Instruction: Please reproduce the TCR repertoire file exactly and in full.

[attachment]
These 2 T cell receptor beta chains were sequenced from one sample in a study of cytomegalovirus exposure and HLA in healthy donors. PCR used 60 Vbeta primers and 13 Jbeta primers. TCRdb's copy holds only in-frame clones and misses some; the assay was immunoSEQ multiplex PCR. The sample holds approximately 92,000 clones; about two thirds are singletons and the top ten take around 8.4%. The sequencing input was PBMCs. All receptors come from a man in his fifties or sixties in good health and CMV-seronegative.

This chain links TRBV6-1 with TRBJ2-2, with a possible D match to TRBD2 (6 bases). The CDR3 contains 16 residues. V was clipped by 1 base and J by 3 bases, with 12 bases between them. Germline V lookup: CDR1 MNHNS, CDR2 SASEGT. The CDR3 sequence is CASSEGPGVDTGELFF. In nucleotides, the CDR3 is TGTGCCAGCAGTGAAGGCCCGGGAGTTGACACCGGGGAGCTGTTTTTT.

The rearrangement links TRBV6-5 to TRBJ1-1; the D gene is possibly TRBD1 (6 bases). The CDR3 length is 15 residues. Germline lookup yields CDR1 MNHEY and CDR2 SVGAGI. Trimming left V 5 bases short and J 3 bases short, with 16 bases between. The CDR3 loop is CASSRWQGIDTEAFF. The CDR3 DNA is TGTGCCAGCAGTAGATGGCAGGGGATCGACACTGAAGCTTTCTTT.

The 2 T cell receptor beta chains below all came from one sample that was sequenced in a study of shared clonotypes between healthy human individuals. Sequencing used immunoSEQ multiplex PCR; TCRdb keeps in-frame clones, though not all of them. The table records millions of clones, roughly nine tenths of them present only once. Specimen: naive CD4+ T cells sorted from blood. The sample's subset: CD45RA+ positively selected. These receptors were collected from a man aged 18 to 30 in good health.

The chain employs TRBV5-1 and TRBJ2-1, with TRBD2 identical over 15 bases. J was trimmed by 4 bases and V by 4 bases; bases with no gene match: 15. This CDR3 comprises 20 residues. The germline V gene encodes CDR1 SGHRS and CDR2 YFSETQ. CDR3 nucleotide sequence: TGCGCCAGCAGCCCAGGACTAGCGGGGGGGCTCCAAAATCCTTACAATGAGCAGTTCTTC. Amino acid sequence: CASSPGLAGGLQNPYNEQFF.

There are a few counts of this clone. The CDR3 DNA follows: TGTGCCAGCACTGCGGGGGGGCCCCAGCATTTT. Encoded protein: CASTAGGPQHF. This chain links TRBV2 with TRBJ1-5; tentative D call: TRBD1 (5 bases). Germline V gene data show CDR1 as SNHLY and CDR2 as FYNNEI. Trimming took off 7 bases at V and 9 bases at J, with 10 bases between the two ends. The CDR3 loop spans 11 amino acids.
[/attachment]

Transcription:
These 2 T cell receptor beta chains were sequenced from one sample in a study of cytomegalovirus exposure and HLA in healthy donors. PCR used 60 Vbeta primers and 13 Jbeta primers. TCRdb's copy holds only in-frame clones and misses some; the assay was immunoSEQ multiplex PCR. The sample holds approximately 92,000 clones; about two thirds are singletons and the top ten take around 8.4%. The sequencing input was PBMCs. All receptors come from a man in his fifties or sixties in good health and CMV-seronegative.

This chain links TRBV6-1 with TRBJ2-2, with a possible D match to TRBD2 (6 bases). The CDR3 contains 16 residues. V was clipped by 1 base and J by 3 bases, with 12 bases between them. Germline V lookup: CDR1 MNHNS, CDR2 SASEGT. The CDR3 sequence is CASSEGPGVDTGELFF. In nucleotides, the CDR3 is TGTGCCAGCAGTGAAGGCCCGGGAGTTGACACCGGGGAGCTGTTTTTT.

The rearrangement links TRBV6-5 to TRBJ1-1; the D gene is possibly TRBD1 (6 bases). The CDR3 length is 15 residues. Germline lookup yields CDR1 MNHEY and CDR2 SVGAGI. Trimming left V 5 bases short and J 3 bases short, with 16 bases between. The CDR3 loop is CASSRWQGIDTEAFF. The CDR3 DNA is TGTGCCAGCAGTAGATGGCAGGGGATCGACACTGAAGCTTTCTTT.

The 2 T cell receptor beta chains below all came from one sample that was sequenced in a study of shared clonotypes between healthy human individuals. Sequencing used immunoSEQ multiplex PCR; TCRdb keeps in-frame clones, though not all of them. The table records millions of clones, roughly nine tenths of them present only once. Specimen: naive CD4+ T cells sorted from blood. The sample's subset: CD45RA+ positively selected. These receptors were collected from a man aged 18 to 30 in good health.

The chain employs TRBV5-1 and TRBJ2-1, with TRBD2 identical over 15 bases. J was trimmed by 4 bases and V by 4 bases; bases with no gene match: 15. This CDR3 comprises 20 residues. The germline V gene encodes CDR1 SGHRS and CDR2 YFSETQ. CDR3 nucleotide sequence: TGCGCCAGCAGCCCAGGACTAGCGGGGGGGCTCCAAAATCCTTACAATGAGCAGTTCTTC. Amino acid sequence: CASSPGLAGGLQNPYNEQFF.

There are a few counts of this clone. The CDR3 DNA follows: TGTGCCAGCACTGCGGGGGGGCCCCAGCATTTT. Encoded protein: CASTAGGPQHF. This chain links TRBV2 with TRBJ1-5; tentative D call: TRBD1 (5 bases). Germline V gene data show CDR1 as SNHLY and CDR2 as FYNNEI. Trimming took off 7 bases at V and 9 bases at J, with 10 bases between the two ends. The CDR3 loop spans 11 amino acids.